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Review: Ugly Love by Colleen Hoover

Image from Goodreads

Image from Goodreads

Title: Ugly Love
Author: Colleen Hoover
Publisher: Simon and Schuster
Publication Date: 5 Aug 2014
Source: Review Copy
Rating: 4.5/5

Synopsis from Goodreads

An unforgettable love story that breaks all the rules.

When Tate Collins finds airline pilot Miles Archer passed out in front of her apartment door, it is definitely not love at first sight. In fact, they wouldn’t even consider themselves friends. But what they do have is an undeniable mutual attraction.

He doesn’t want love and she doesn’t have time for a relationship, but their chemistry cannot be ignored. Once their desires are out in the open, they realise they have the perfect set-up, as long as Tate can stick to two rules – never ask about the past and don’t expect a future.

Tate convinces herself she’s ok with it, but soon realises that it’s harder than she thought. Will she be able to say no to her sexy pilot when he lives just next door?

REVIEW 

OK OK – takes deep breath.
Sooo I kinda stayed up all night Saturday reading this book and I have to pronounce Colleen Hoover the Queen of words that bring on all the feels. I mean ALL the feels.

I was instantly apprehensive remembering just how ugly the sobbing got when I read Maybe, Someday. With the buzz about Ugly Love being even more emotional I prepared myself in advance anxiously awaiting that point where my heart gets ripped out of my chest. I gotta tell you – I didn’t cry. You’re probably screaming WHAT? at the screen right now but it’s true – I didn’t cry. You want to know why? It’s because I would still be crying, the type of crying you never recover from. The type of devastation that there is no way back from. As the plot unfolded I had an inkling of where we were going to end up. Believe me I prayed to the god of words and plot lines that it wasn’t what I thought but just in case the niggles at the back of my mind was confirmed I couldn’t allow myself to feel that kind of pain. So I detached myself, I kept that barrier firmly in place. Don’t get me wrong I still felt the pain but I just COULDN’T do it on a personal level – I know it makes no sense but it would have just been too personal. The type of personal where you get up in the morning and kiss and hug the people you love just for being there. That totally happened by the way. Just not the personal I could take too personally – if you get what I mean. Yeah you probably don’t unless you’ve read it – which you totally should because its beautiful.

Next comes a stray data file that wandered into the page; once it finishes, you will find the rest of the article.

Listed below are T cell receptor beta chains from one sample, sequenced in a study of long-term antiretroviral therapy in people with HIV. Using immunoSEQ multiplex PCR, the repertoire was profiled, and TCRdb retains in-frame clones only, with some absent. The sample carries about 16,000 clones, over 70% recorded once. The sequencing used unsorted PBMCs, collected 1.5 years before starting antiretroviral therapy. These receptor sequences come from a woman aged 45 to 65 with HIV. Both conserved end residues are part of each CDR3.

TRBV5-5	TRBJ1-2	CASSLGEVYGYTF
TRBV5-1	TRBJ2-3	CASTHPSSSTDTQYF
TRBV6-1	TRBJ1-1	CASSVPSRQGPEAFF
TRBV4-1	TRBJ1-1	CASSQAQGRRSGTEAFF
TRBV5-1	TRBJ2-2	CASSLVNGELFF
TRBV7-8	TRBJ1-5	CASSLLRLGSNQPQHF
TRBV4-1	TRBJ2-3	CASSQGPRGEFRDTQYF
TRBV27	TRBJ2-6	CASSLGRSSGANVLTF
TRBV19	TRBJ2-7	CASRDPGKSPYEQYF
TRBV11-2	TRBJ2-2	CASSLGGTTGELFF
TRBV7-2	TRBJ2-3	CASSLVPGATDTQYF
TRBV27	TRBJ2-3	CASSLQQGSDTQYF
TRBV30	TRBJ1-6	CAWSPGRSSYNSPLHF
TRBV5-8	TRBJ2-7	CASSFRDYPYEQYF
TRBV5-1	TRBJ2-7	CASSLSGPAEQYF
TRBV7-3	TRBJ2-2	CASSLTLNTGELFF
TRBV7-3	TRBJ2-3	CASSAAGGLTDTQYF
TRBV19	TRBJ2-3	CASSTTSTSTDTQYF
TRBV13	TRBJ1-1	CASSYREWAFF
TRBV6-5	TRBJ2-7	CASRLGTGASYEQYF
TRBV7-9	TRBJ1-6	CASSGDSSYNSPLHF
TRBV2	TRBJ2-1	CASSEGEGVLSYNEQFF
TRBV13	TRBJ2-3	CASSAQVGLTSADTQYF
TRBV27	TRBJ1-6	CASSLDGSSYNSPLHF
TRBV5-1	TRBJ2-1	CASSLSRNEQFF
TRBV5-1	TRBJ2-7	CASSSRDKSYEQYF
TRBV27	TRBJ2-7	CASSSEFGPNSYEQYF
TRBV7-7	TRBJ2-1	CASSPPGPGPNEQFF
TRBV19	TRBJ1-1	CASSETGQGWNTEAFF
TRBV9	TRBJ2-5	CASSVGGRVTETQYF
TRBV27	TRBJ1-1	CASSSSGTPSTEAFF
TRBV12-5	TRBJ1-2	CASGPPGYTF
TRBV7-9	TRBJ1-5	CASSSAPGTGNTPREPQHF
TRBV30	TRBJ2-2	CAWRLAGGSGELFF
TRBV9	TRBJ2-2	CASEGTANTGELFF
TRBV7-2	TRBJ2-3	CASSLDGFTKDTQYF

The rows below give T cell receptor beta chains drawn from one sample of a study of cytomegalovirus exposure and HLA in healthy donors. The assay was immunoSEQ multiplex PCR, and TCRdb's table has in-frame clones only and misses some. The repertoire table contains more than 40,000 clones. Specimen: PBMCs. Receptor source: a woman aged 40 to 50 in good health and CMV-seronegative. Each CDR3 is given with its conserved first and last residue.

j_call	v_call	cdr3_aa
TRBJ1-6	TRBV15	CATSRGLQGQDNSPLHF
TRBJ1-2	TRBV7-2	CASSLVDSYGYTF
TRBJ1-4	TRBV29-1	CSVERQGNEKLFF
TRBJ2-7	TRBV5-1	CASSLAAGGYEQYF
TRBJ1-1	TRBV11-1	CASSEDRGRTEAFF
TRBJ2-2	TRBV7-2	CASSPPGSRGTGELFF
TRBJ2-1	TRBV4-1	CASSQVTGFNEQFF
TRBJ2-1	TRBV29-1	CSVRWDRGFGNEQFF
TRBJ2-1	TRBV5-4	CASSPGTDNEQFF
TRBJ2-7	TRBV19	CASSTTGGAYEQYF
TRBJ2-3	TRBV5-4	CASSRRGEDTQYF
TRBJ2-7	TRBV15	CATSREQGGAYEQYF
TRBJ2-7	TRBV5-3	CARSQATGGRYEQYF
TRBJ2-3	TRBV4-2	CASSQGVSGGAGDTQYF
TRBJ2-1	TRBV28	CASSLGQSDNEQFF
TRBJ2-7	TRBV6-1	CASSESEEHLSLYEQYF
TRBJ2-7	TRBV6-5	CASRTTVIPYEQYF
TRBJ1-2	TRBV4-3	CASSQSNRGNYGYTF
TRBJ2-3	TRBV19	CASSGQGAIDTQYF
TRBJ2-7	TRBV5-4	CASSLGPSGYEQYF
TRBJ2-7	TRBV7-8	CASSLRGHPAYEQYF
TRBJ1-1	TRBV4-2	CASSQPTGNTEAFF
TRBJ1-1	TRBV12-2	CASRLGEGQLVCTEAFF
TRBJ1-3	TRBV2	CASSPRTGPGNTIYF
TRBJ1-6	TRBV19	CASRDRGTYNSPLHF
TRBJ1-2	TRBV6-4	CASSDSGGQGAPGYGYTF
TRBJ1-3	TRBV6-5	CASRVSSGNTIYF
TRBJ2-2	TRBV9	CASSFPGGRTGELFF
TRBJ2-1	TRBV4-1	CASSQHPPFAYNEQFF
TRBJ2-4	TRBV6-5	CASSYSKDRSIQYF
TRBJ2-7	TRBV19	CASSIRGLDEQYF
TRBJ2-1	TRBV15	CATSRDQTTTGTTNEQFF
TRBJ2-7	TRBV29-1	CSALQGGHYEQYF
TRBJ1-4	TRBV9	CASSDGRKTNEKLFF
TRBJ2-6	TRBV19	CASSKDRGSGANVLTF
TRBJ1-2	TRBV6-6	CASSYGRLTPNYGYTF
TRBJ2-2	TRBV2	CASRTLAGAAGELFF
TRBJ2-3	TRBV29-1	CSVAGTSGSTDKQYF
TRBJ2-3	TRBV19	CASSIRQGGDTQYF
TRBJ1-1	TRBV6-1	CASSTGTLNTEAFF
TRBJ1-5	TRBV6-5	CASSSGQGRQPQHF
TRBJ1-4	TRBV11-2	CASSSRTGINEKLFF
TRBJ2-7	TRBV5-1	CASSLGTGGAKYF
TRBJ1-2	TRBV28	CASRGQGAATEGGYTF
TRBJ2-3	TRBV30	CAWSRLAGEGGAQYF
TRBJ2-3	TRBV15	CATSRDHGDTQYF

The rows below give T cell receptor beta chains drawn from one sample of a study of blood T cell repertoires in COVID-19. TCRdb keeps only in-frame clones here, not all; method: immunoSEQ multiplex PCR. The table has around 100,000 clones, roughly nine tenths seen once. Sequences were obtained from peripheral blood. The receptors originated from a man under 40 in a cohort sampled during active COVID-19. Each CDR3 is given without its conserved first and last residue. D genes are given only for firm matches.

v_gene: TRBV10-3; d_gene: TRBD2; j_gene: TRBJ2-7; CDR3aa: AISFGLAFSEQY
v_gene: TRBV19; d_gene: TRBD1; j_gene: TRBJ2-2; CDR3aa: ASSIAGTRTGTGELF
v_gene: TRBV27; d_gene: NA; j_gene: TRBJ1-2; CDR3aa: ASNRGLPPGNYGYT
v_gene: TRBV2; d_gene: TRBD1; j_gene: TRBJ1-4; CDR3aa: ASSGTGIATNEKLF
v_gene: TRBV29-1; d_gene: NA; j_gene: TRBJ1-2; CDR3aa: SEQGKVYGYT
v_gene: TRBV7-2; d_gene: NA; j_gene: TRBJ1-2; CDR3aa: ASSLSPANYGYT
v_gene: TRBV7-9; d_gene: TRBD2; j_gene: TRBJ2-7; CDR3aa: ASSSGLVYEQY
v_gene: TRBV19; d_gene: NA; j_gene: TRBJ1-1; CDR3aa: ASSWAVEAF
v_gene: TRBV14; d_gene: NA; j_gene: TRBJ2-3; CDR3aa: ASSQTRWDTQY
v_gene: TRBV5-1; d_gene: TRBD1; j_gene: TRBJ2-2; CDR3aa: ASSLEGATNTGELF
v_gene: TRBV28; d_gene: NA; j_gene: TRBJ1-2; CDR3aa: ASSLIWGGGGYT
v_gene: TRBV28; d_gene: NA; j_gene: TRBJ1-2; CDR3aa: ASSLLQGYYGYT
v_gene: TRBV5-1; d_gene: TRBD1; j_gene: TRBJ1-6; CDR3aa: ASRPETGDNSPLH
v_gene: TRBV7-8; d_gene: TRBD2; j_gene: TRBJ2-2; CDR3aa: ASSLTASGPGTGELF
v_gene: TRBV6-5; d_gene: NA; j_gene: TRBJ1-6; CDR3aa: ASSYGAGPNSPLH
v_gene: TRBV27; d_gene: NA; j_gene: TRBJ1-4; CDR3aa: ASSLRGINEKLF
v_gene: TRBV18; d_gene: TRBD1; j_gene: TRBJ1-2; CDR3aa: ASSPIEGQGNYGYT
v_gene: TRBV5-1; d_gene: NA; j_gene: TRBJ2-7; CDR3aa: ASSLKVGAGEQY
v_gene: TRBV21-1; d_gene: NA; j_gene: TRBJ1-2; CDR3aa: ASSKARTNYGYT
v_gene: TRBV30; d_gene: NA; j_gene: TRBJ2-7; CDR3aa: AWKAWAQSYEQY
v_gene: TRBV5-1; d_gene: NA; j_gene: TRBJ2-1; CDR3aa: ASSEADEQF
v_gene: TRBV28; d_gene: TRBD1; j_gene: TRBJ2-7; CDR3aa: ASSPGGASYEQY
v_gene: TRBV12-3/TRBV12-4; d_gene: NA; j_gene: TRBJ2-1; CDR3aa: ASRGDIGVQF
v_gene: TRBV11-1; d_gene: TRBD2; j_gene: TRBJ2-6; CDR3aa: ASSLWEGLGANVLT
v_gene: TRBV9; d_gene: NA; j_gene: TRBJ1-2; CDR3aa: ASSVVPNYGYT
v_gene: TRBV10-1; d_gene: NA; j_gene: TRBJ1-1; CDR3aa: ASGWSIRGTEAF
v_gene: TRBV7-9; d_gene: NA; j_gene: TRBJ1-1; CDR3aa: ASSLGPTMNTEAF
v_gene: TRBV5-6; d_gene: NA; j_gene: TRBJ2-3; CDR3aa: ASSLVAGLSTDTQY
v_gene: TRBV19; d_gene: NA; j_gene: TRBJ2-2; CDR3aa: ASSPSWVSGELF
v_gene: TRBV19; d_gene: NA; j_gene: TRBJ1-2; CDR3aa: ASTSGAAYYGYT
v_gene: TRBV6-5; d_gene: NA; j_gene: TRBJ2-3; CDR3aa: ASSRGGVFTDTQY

Told in dual narrative from Tate and Miles’s point of view. Whereas Tate’s perspective is the present action and interaction, Miles takes us back to events that have shaped his present situation. OH MY GOD MILES. From their very first encounter you can feel the bond between them while equally experiencing Miles’s reluctance to give/accept anything other than a physical relationship. My heart literally ached for both of them. While you question Tate’s continued acceptance of the situation, you can also understand that the bond between them defies logic and therefore, Tate can’t be judged for enduring emotional situations that would have destroyed a lesser woman.